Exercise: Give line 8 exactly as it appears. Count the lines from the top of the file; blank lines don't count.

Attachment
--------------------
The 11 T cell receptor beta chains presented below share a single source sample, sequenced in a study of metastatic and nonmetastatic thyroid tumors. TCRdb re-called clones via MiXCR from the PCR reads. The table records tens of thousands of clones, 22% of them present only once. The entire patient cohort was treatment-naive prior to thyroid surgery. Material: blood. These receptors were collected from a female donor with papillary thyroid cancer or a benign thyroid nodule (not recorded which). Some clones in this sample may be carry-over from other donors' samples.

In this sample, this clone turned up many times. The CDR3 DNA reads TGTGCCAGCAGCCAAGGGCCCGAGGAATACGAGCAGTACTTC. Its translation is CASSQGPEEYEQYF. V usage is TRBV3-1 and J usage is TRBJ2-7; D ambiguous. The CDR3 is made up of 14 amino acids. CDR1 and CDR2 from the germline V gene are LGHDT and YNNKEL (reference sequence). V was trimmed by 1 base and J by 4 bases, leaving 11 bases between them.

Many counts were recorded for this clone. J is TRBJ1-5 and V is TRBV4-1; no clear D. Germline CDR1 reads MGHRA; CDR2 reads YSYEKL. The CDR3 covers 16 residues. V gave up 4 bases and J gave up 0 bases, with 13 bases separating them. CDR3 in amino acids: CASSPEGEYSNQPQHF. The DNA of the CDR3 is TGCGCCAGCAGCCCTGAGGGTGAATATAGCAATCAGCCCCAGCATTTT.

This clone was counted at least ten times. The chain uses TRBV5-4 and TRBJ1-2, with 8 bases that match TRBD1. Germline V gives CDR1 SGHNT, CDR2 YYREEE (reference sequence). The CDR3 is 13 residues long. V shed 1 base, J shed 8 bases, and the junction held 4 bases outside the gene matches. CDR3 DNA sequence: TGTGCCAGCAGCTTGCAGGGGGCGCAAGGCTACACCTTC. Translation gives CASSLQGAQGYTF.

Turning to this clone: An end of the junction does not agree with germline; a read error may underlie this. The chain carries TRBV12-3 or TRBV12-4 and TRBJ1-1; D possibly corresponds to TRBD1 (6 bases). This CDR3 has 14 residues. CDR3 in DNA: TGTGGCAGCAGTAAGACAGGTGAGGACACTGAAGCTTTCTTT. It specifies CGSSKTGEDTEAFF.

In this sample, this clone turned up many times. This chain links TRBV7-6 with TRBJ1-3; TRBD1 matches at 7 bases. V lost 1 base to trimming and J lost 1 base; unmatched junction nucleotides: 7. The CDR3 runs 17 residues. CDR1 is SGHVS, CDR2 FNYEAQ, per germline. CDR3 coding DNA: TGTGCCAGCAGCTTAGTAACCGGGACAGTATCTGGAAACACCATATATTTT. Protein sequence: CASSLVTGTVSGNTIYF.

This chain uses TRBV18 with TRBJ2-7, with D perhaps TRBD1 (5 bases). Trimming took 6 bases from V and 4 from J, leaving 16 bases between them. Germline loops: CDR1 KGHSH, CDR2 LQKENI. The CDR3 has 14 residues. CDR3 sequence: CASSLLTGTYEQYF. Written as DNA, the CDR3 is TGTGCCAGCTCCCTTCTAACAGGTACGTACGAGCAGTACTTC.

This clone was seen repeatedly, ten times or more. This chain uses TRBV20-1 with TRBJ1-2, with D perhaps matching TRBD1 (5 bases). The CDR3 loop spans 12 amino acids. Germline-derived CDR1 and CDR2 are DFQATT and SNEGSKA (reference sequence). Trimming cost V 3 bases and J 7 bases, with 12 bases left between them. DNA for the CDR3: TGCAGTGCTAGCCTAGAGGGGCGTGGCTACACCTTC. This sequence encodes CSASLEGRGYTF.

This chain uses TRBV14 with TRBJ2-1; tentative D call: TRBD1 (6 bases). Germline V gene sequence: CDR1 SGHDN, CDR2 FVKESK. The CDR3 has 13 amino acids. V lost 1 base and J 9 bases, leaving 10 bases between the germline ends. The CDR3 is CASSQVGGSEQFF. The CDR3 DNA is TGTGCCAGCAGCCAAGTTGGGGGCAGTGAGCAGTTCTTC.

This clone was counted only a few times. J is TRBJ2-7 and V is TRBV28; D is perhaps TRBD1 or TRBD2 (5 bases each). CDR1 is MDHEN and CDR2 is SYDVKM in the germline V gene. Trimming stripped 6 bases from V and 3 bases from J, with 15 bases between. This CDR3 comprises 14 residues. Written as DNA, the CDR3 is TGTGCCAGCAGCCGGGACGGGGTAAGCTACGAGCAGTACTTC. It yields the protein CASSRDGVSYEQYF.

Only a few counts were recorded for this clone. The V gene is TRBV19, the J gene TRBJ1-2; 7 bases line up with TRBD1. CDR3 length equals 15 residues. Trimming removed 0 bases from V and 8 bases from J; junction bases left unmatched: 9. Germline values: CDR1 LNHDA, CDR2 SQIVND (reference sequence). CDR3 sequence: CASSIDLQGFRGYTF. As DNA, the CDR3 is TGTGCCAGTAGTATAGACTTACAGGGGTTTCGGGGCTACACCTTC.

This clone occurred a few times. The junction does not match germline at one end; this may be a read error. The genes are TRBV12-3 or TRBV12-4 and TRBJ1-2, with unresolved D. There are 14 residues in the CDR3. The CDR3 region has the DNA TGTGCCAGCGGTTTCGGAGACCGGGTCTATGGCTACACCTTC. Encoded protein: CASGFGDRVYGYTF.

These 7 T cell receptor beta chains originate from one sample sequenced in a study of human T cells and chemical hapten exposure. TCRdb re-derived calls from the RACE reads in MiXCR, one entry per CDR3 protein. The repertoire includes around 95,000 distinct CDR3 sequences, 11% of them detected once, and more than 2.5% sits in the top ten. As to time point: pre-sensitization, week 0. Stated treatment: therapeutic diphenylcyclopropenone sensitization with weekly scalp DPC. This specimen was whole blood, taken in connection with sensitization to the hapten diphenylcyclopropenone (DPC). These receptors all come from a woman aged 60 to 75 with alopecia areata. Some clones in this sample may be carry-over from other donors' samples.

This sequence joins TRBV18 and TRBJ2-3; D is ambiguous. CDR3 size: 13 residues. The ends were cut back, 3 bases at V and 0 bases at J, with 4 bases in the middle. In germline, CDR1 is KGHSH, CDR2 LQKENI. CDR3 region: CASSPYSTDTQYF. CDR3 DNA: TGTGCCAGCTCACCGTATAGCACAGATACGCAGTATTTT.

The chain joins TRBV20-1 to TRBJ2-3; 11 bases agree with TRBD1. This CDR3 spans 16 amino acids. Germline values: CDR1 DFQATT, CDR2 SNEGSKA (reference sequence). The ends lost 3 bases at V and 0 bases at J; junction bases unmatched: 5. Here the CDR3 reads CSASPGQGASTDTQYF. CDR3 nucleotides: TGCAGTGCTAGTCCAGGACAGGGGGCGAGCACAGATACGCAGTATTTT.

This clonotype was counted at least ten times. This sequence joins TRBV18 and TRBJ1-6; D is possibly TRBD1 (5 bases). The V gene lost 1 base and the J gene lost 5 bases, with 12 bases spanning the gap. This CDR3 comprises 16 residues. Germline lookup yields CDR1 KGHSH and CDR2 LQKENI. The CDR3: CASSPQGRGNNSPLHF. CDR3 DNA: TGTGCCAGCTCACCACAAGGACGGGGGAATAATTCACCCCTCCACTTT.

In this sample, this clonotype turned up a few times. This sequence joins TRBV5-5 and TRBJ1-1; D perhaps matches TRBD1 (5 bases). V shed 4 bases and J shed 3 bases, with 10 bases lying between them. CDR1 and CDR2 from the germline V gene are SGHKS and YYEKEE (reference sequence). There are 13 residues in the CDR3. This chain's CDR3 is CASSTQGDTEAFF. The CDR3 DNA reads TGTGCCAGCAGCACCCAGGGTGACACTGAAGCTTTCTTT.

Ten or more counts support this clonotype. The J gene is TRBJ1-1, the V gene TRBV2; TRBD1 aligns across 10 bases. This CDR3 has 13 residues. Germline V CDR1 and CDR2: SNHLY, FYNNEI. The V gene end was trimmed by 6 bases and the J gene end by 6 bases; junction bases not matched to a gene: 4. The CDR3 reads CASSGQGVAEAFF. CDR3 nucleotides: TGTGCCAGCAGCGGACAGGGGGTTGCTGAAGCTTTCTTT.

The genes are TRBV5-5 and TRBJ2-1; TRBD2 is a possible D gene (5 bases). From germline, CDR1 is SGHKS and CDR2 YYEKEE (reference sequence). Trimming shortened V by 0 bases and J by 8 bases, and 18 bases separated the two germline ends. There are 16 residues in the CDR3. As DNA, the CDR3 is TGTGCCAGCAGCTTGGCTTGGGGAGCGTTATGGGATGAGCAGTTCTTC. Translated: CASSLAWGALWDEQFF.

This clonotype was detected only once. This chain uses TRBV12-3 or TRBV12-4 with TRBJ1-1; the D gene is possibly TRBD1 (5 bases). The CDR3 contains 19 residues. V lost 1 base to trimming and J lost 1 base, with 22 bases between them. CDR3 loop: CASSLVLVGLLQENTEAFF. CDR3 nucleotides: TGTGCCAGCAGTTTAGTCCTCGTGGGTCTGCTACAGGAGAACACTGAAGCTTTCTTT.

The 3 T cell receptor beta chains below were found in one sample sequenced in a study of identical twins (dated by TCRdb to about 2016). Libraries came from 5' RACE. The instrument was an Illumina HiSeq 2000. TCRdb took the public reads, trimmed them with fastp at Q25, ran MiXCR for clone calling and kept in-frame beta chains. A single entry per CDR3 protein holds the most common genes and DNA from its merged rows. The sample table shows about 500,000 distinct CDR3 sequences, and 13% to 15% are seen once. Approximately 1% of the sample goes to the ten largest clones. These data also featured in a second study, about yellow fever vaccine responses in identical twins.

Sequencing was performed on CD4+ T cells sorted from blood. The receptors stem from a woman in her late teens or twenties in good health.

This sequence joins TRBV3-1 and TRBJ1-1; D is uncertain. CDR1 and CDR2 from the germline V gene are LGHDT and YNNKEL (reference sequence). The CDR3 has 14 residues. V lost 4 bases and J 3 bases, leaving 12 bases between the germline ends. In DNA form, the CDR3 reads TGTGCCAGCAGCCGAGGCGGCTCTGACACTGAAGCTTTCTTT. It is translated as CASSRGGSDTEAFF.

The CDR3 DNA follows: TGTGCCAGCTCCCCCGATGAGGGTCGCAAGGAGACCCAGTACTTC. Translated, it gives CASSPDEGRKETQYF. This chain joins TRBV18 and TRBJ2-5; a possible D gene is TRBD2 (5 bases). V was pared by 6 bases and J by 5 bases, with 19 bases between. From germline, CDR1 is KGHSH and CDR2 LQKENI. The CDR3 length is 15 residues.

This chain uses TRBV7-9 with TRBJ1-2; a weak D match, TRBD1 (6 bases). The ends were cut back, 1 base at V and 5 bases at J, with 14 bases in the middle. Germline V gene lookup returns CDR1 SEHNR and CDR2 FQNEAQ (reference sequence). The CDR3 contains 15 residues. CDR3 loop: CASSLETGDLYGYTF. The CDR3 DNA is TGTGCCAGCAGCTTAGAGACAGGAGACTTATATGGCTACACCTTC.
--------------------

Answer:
This clone was seen repeatedly, ten times or more. This chain uses TRBV20-1 with TRBJ1-2, with D perhaps matching TRBD1 (5 bases). The CDR3 loop spans 12 amino acids. Germline-derived CDR1 and CDR2 are DFQATT and SNEGSKA (reference sequence). Trimming cost V 3 bases and J 7 bases, with 12 bases left between them. DNA for the CDR3: TGCAGTGCTAGCCTAGAGGGGCGTGGCTACACCTTC. This sequence encodes CSASLEGRGYTF.